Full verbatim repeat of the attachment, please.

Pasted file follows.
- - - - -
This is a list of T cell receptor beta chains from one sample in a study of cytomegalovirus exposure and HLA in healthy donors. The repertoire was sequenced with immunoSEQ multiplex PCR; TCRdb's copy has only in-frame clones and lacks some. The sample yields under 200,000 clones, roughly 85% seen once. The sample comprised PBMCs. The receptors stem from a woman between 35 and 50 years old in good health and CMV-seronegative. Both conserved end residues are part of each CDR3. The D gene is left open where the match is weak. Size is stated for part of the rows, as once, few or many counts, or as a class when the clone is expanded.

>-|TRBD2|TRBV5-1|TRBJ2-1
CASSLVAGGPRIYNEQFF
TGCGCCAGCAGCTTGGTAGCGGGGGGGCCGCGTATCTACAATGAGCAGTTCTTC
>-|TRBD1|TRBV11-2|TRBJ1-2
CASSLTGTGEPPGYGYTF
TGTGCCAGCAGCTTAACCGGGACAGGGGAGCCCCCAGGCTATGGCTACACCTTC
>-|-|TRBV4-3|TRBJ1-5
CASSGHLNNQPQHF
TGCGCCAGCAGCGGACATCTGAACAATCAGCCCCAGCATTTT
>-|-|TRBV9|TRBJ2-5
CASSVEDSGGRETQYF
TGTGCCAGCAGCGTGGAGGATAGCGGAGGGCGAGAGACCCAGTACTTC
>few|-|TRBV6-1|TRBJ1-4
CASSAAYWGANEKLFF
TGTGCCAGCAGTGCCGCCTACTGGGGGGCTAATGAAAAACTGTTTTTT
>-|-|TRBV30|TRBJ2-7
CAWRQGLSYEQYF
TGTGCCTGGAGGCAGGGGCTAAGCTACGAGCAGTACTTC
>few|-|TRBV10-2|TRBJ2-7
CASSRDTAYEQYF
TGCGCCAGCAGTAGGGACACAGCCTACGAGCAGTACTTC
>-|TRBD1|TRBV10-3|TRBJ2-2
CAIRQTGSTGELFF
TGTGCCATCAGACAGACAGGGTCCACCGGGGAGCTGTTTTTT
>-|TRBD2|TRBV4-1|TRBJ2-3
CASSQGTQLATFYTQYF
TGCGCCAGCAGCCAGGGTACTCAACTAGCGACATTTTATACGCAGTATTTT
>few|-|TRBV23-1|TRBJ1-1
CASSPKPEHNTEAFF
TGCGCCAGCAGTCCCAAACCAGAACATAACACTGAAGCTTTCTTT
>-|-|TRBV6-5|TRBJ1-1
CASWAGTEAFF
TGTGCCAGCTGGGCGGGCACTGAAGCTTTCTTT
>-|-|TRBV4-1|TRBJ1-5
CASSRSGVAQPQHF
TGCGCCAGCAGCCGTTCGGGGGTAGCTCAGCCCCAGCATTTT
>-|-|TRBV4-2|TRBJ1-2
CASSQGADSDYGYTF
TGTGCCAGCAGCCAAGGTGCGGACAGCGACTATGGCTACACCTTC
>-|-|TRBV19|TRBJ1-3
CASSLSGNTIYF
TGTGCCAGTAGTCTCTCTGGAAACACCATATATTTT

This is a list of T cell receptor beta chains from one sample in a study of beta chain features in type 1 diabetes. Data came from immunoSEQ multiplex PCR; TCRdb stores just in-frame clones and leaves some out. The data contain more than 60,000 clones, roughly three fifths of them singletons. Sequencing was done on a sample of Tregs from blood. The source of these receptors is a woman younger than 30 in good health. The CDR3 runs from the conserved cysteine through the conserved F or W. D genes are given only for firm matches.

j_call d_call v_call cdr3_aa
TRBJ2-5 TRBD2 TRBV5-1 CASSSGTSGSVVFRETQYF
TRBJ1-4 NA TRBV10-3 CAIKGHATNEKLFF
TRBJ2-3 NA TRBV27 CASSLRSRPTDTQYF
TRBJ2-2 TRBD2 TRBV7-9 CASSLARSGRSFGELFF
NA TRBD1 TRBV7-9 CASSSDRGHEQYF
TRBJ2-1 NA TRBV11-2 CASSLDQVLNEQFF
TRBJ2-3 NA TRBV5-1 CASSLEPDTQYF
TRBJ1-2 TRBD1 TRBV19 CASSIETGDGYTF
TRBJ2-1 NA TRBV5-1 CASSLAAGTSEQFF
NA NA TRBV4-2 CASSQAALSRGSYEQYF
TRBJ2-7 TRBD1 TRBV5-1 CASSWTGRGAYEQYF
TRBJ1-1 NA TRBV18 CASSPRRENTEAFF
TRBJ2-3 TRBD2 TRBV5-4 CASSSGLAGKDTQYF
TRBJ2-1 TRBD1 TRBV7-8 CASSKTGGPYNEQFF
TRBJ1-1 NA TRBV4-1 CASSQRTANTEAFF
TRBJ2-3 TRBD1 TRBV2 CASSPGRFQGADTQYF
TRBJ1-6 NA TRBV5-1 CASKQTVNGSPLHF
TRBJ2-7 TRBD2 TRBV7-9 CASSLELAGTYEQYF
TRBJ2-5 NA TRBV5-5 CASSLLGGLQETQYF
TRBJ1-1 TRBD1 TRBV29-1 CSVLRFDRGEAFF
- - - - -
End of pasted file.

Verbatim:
This is a list of T cell receptor beta chains from one sample in a study of cytomegalovirus exposure and HLA in healthy donors. The repertoire was sequenced with immunoSEQ multiplex PCR; TCRdb's copy has only in-frame clones and lacks some. The sample yields under 200,000 clones, roughly 85% seen once. The sample comprised PBMCs. The receptors stem from a woman between 35 and 50 years old in good health and CMV-seronegative. Both conserved end residues are part of each CDR3. The D gene is left open where the match is weak. Size is stated for part of the rows, as once, few or many counts, or as a class when the clone is expanded.

>-|TRBD2|TRBV5-1|TRBJ2-1
CASSLVAGGPRIYNEQFF
TGCGCCAGCAGCTTGGTAGCGGGGGGGCCGCGTATCTACAATGAGCAGTTCTTC
>-|TRBD1|TRBV11-2|TRBJ1-2
CASSLTGTGEPPGYGYTF
TGTGCCAGCAGCTTAACCGGGACAGGGGAGCCCCCAGGCTATGGCTACACCTTC
>-|-|TRBV4-3|TRBJ1-5
CASSGHLNNQPQHF
TGCGCCAGCAGCGGACATCTGAACAATCAGCCCCAGCATTTT
>-|-|TRBV9|TRBJ2-5
CASSVEDSGGRETQYF
TGTGCCAGCAGCGTGGAGGATAGCGGAGGGCGAGAGACCCAGTACTTC
>few|-|TRBV6-1|TRBJ1-4
CASSAAYWGANEKLFF
TGTGCCAGCAGTGCCGCCTACTGGGGGGCTAATGAAAAACTGTTTTTT
>-|-|TRBV30|TRBJ2-7
CAWRQGLSYEQYF
TGTGCCTGGAGGCAGGGGCTAAGCTACGAGCAGTACTTC
>few|-|TRBV10-2|TRBJ2-7
CASSRDTAYEQYF
TGCGCCAGCAGTAGGGACACAGCCTACGAGCAGTACTTC
>-|TRBD1|TRBV10-3|TRBJ2-2
CAIRQTGSTGELFF
TGTGCCATCAGACAGACAGGGTCCACCGGGGAGCTGTTTTTT
>-|TRBD2|TRBV4-1|TRBJ2-3
CASSQGTQLATFYTQYF
TGCGCCAGCAGCCAGGGTACTCAACTAGCGACATTTTATACGCAGTATTTT
>few|-|TRBV23-1|TRBJ1-1
CASSPKPEHNTEAFF
TGCGCCAGCAGTCCCAAACCAGAACATAACACTGAAGCTTTCTTT
>-|-|TRBV6-5|TRBJ1-1
CASWAGTEAFF
TGTGCCAGCTGGGCGGGCACTGAAGCTTTCTTT
>-|-|TRBV4-1|TRBJ1-5
CASSRSGVAQPQHF
TGCGCCAGCAGCCGTTCGGGGGTAGCTCAGCCCCAGCATTTT
>-|-|TRBV4-2|TRBJ1-2
CASSQGADSDYGYTF
TGTGCCAGCAGCCAAGGTGCGGACAGCGACTATGGCTACACCTTC
>-|-|TRBV19|TRBJ1-3
CASSLSGNTIYF
TGTGCCAGTAGTCTCTCTGGAAACACCATATATTTT

This is a list of T cell receptor beta chains from one sample in a study of beta chain features in type 1 diabetes. Data came from immunoSEQ multiplex PCR; TCRdb stores just in-frame clones and leaves some out. The data contain more than 60,000 clones, roughly three fifths of them singletons. Sequencing was done on a sample of Tregs from blood. The source of these receptors is a woman younger than 30 in good health. The CDR3 runs from the conserved cysteine through the conserved F or W. D genes are given only for firm matches.

j_call d_call v_call cdr3_aa
TRBJ2-5 TRBD2 TRBV5-1 CASSSGTSGSVVFRETQYF
TRBJ1-4 NA TRBV10-3 CAIKGHATNEKLFF
TRBJ2-3 NA TRBV27 CASSLRSRPTDTQYF
TRBJ2-2 TRBD2 TRBV7-9 CASSLARSGRSFGELFF
NA TRBD1 TRBV7-9 CASSSDRGHEQYF
TRBJ2-1 NA TRBV11-2 CASSLDQVLNEQFF
TRBJ2-3 NA TRBV5-1 CASSLEPDTQYF
TRBJ1-2 TRBD1 TRBV19 CASSIETGDGYTF
TRBJ2-1 NA TRBV5-1 CASSLAAGTSEQFF
NA NA TRBV4-2 CASSQAALSRGSYEQYF
TRBJ2-7 TRBD1 TRBV5-1 CASSWTGRGAYEQYF
TRBJ1-1 NA TRBV18 CASSPRRENTEAFF
TRBJ2-3 TRBD2 TRBV5-4 CASSSGLAGKDTQYF
TRBJ2-1 TRBD1 TRBV7-8 CASSKTGGPYNEQFF
TRBJ1-1 NA TRBV4-1 CASSQRTANTEAFF
TRBJ2-3 TRBD1 TRBV2 CASSPGRFQGADTQYF
TRBJ1-6 NA TRBV5-1 CASKQTVNGSPLHF
TRBJ2-7 TRBD2 TRBV7-9 CASSLELAGTYEQYF
TRBJ2-5 NA TRBV5-5 CASSLLGGLQETQYF
TRBJ1-1 TRBD1 TRBV29-1 CSVLRFDRGEAFF